While driving us into the town Arnarstapi, Gummi told us the story of Bárður Snæfellsás – half man, half troll – who eventually disappeared into the Snæfellsjökull Icecap. Gummi stopped at the base of his statue and e told us we would be going for a hike. We walked for a short while to a viewing point, where we had an amazing view of the extraordinary coastline. Apparently, one can see whales from here, quite often. Sadly no whales were to be seen that day.

Impressive size of Bárður Snæfellsás

Impressive size of Bárður Snæfellsás

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We continued our walk along the coastline, to the place where we could see the wonderful rock formation of an arch in the water. Further on, Gummi showed us a hole in the ground, where the water flowed to and led us to the other side of it to see it from a different angle. As we got nearer to the edge on the other side it became clear that we had just walked across another arch, without even noticing.

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The hike along this beautiful shoreline ended at an enchanting little harbor, where Gummi picked us up with the bus. When we were back on the bus everyone was thankful for the warmth because it was starting to get quite cold outside. Seeing we were all a bit cold, Gummi decided to take us to a small café in town, which used to be the community center. We drank some chocolate milk, made from real Icelandic chocolate, with homemade whip cream, a real treat to get warm.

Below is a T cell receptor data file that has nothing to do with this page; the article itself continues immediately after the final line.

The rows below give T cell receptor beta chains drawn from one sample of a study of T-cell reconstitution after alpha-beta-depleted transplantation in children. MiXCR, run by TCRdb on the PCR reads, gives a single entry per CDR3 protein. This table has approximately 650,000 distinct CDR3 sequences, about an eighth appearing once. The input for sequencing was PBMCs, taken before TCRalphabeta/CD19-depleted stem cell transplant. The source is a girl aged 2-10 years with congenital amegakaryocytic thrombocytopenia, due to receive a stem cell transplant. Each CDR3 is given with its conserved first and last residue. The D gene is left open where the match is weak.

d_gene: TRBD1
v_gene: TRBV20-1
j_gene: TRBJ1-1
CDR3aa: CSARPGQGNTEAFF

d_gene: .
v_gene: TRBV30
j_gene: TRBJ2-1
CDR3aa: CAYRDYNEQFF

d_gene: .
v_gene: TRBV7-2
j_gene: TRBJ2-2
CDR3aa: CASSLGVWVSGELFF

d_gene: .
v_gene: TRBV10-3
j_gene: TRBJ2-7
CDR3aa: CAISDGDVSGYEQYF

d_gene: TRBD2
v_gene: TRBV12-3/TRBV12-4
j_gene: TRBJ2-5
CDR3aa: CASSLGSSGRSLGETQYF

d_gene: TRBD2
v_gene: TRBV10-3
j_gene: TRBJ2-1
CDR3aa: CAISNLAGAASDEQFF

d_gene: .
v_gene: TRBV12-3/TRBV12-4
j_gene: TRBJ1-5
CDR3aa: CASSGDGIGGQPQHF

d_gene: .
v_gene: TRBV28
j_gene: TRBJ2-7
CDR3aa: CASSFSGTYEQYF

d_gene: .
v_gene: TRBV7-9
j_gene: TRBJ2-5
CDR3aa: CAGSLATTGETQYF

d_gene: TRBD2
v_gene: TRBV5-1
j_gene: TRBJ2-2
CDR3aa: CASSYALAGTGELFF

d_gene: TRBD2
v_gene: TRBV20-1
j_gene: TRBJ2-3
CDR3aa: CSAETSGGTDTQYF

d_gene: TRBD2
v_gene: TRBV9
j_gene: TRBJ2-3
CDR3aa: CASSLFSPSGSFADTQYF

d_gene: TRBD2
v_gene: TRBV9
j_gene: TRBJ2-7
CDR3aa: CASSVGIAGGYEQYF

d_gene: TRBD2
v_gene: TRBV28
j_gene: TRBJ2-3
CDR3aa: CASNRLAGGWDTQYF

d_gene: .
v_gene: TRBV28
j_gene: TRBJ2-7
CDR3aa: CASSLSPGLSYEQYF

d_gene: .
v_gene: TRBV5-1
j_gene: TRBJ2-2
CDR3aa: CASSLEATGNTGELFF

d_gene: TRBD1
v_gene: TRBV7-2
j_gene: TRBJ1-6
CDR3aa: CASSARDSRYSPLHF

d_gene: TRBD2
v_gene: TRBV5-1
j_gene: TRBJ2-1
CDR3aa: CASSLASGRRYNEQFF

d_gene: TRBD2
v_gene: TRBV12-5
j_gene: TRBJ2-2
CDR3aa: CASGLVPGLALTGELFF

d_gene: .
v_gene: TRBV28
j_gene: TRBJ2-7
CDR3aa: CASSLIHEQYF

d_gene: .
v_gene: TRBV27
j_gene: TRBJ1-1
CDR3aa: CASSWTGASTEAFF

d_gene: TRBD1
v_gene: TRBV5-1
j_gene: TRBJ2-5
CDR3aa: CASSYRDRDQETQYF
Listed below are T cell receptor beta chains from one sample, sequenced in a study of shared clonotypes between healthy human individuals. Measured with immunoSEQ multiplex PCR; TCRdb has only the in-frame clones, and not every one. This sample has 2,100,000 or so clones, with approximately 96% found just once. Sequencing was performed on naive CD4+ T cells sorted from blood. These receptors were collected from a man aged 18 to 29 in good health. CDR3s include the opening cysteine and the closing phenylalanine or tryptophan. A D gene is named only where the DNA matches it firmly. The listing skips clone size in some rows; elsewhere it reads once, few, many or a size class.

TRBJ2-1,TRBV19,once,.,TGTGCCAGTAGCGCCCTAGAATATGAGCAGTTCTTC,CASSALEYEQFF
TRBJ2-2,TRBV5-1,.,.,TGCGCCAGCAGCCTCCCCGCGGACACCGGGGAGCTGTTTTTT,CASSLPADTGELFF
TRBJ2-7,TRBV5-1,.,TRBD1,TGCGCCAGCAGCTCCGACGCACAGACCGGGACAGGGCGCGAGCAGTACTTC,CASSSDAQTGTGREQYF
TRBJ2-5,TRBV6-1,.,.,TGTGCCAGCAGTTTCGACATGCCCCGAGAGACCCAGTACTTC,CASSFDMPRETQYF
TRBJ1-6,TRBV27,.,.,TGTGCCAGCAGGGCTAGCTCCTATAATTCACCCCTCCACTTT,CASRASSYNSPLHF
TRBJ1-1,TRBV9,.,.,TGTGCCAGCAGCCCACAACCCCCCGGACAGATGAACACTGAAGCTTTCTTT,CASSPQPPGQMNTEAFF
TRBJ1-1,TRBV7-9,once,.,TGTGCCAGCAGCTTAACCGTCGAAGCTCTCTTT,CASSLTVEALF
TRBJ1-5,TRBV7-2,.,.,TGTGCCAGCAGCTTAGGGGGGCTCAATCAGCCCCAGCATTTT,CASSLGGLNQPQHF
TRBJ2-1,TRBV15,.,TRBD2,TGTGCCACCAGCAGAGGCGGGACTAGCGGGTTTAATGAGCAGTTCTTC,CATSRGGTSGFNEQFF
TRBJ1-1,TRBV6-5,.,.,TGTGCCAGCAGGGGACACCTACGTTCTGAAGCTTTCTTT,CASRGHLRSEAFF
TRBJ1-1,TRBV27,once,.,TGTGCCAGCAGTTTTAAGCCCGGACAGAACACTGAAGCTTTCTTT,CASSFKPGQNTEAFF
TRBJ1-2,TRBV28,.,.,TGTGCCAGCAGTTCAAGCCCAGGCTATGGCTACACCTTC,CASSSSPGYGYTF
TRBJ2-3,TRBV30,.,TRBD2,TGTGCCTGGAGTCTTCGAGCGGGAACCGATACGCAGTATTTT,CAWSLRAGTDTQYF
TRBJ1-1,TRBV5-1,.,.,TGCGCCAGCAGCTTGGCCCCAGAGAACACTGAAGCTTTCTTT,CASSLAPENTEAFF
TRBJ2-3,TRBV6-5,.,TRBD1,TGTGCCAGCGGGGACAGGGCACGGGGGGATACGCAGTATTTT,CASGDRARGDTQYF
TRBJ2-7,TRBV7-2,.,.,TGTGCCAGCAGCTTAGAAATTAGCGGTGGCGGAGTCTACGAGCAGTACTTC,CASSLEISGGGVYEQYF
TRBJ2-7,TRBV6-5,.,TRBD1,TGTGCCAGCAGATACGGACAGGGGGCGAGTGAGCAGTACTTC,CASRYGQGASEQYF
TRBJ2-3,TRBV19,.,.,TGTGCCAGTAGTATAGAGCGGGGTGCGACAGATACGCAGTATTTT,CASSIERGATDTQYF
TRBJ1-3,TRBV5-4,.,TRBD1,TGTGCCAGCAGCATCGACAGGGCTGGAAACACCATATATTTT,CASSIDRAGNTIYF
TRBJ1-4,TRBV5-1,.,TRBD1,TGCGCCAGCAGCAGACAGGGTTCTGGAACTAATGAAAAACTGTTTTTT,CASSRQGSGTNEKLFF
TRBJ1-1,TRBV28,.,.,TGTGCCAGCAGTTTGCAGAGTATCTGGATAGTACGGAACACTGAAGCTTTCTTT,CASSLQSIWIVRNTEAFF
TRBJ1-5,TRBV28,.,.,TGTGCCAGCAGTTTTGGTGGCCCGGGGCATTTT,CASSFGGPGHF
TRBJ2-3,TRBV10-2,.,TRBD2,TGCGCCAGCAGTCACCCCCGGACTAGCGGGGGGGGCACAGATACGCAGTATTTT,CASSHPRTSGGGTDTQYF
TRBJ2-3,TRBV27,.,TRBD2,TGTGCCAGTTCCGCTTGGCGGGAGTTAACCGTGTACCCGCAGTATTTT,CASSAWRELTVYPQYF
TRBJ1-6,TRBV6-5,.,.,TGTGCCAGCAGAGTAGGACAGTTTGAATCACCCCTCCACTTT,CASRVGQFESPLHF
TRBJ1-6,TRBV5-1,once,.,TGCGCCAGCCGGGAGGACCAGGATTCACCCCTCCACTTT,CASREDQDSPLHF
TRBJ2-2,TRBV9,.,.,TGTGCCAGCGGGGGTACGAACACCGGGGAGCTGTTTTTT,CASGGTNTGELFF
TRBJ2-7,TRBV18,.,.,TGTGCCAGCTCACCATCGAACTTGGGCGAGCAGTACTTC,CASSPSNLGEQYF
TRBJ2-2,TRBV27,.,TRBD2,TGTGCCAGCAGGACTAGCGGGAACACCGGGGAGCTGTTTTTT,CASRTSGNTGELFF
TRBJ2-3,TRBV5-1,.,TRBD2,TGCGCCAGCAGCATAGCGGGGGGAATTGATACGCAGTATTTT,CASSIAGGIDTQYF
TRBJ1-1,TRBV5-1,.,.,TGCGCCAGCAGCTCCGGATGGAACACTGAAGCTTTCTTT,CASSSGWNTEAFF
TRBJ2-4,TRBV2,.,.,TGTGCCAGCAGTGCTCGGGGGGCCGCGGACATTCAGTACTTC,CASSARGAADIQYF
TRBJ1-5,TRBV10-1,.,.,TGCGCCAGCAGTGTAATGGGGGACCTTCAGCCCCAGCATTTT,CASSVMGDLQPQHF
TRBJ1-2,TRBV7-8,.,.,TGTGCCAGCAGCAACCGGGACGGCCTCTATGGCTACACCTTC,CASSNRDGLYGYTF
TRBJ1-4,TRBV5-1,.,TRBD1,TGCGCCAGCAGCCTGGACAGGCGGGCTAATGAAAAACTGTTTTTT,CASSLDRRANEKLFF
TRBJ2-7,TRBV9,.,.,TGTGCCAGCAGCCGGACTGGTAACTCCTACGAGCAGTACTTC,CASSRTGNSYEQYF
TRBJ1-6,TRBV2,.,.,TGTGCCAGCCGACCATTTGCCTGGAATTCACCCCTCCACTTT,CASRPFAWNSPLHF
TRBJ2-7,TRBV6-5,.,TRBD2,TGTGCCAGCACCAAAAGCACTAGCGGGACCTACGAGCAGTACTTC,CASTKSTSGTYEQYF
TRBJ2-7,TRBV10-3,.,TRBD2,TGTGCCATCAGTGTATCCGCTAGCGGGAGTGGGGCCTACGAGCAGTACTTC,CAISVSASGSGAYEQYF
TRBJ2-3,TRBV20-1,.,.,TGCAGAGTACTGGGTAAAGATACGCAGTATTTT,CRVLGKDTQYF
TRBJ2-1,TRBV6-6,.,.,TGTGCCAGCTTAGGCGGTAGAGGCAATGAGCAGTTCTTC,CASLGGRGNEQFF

Weather cutting our tour short

We then continued for Djupalonssandur (Djúpalónssandur), while Gummi told us about its history as a fishing village. We walked up to the shore to enjoy the view, and Gummi continued his story here. By now the wind was coming up really strong, making it much colder every minute. So after a far too short time making pictures of this wonderful place, we hurried back on the bus.

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We were then headed back to Reykjavik, and as soon as we got around the North side of the Peninsula, the weather had gotten much worse. We arrived back in Reykjavik safe and sound a few hours later, being able to look back on a wonderful day filled with magical sceneries.